“Then I thought about where Val was. I went back to find her and I think it saved my life.”

The couple were reunited about 15 minutes later and went to look for higher ground together.

Mrs Stoner recalls: “We started to run. By this time people had already climbed on the roofs of the bungalows, including Barrie and Jennifer. They were with a group of about 12 others. We thought we wouldn’t climb up because they weren’t supposed to hold that many people.

“We were blessed because there was a water tower, probably 10 or 15 years old, but it had bamboo scaffolding left round it.

“We climbed a wall, some barbed wire and then on the scaffolding. When we got to the top there was a set of golf clubs, which we thought was funny.”

The couple were about 20ft above the ground when the first wave hit but didn’t realise there were more coming, so they went to climb down to try to help people but were soon persuaded to stay put.

Mr Stoner says: “My first thought was to go down and see what was going on. Half way down a local person was shouting, ‘wave coming’, so we went back up.”

When it was clear there were no more waves coming the couple climbed back down.

Mrs Stoner, a reiki and crystal healing therapist, helped to calm people who were in shock.

She says: “The people around us had climbed on bungalows or climbed trees. The water did recede and did not stay.

“The people were pretty distressed and frightened. All of them were saying ‘what’s going on?’. They had no idea it was a tsunami.”

That evening, the Stoners and the Scotts were taken from Bangtao to Phuket, where they stayed in an apartment building.

All they had was the clothes they were wearing.

On arrival they signed a big red book which locals travelled with to different places where tourists were being taken.

Names were read out at each location so people could know where their friends and relatives were.

Mr Stoner says: “A lot of people were being moved on the back of motorbikes to get them to their  relatives.

“It’s amazing what the locals did. They had huge concern for us and all the people there. They were concerned about people coming back again on holiday.”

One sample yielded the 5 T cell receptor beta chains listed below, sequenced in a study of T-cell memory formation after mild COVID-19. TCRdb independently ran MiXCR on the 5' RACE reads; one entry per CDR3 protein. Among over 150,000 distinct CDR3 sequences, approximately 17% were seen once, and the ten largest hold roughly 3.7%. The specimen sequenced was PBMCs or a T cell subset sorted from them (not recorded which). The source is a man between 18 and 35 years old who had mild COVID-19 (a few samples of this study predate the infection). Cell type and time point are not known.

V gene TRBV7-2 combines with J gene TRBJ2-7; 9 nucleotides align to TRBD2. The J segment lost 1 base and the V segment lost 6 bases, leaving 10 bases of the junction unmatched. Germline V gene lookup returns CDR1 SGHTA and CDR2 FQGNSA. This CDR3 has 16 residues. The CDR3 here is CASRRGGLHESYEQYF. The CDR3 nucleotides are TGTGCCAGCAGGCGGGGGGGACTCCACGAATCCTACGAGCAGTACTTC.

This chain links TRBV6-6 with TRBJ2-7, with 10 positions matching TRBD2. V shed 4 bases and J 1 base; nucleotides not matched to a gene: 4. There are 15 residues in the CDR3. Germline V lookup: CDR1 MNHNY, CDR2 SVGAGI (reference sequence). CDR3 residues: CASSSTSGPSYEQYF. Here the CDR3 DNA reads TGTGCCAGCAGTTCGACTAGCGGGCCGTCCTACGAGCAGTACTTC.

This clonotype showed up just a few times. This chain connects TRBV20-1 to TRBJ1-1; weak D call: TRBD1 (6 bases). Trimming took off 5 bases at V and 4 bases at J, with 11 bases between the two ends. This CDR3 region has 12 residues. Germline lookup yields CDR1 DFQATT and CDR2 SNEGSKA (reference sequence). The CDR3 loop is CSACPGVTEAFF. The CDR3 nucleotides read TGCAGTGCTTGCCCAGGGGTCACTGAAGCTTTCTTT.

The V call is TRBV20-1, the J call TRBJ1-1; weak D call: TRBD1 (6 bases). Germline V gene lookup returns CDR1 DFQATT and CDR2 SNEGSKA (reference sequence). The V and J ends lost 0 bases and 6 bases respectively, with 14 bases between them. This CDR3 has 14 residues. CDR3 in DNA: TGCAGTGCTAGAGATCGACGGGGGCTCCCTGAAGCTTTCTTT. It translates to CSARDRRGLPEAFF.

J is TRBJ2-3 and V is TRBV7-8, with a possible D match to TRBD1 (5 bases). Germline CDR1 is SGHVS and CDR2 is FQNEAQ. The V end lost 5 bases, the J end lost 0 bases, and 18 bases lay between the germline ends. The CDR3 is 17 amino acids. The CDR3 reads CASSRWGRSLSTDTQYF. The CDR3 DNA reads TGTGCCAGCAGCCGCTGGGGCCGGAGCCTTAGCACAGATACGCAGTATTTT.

Mrs Stoner adds: “The local people, who are 90 per cent Buddhist and Muslim, were unbelievable.

“They came along when we were in our room and gave us food. They were fantastic.”

Mr Stoner returned to the resort the next day to pick up his golf clubs and some other items.

The couple thought they had lost their passports, travel documents and money, which were locked in a safe in reception at the resort that was  destroyed.

Mr Stoner says: “Val stayed at the apartment and she was upstairs looking out on to the main street when along came this pick-up truck with the safe on the back.

“It was lying on its back and had been opened like a can of sardines. They came in and gave us all our passports and money.

“When I got back it was like a money launderers with all the money hanging up to dry.”

The couple were able to use their passports to fly home on December 30. They have kept the documents with their crinkled pages as a reminder.

The Stoners and the Scotts, who live in St Andrew’s Road, began fund-raising sooon after returning to Henley.

Over the next 11 months, they raised £11,000, including a donation by the Salters’ Livery Company where Lord Remnant of Wargrave was a  director.

The Stoners returned to Bangtao in November 2005 and then again in January 2006, with the Scotts, to open the computer room.

Since then they have visited the area intermittently to see the results of the generosity of people here.

Mrs Stoner says: “All this is off the back of the money given by local people.”

Her husband adds: “What we’re trying to say is thank you to the people of Henley. This is what they have achieved.”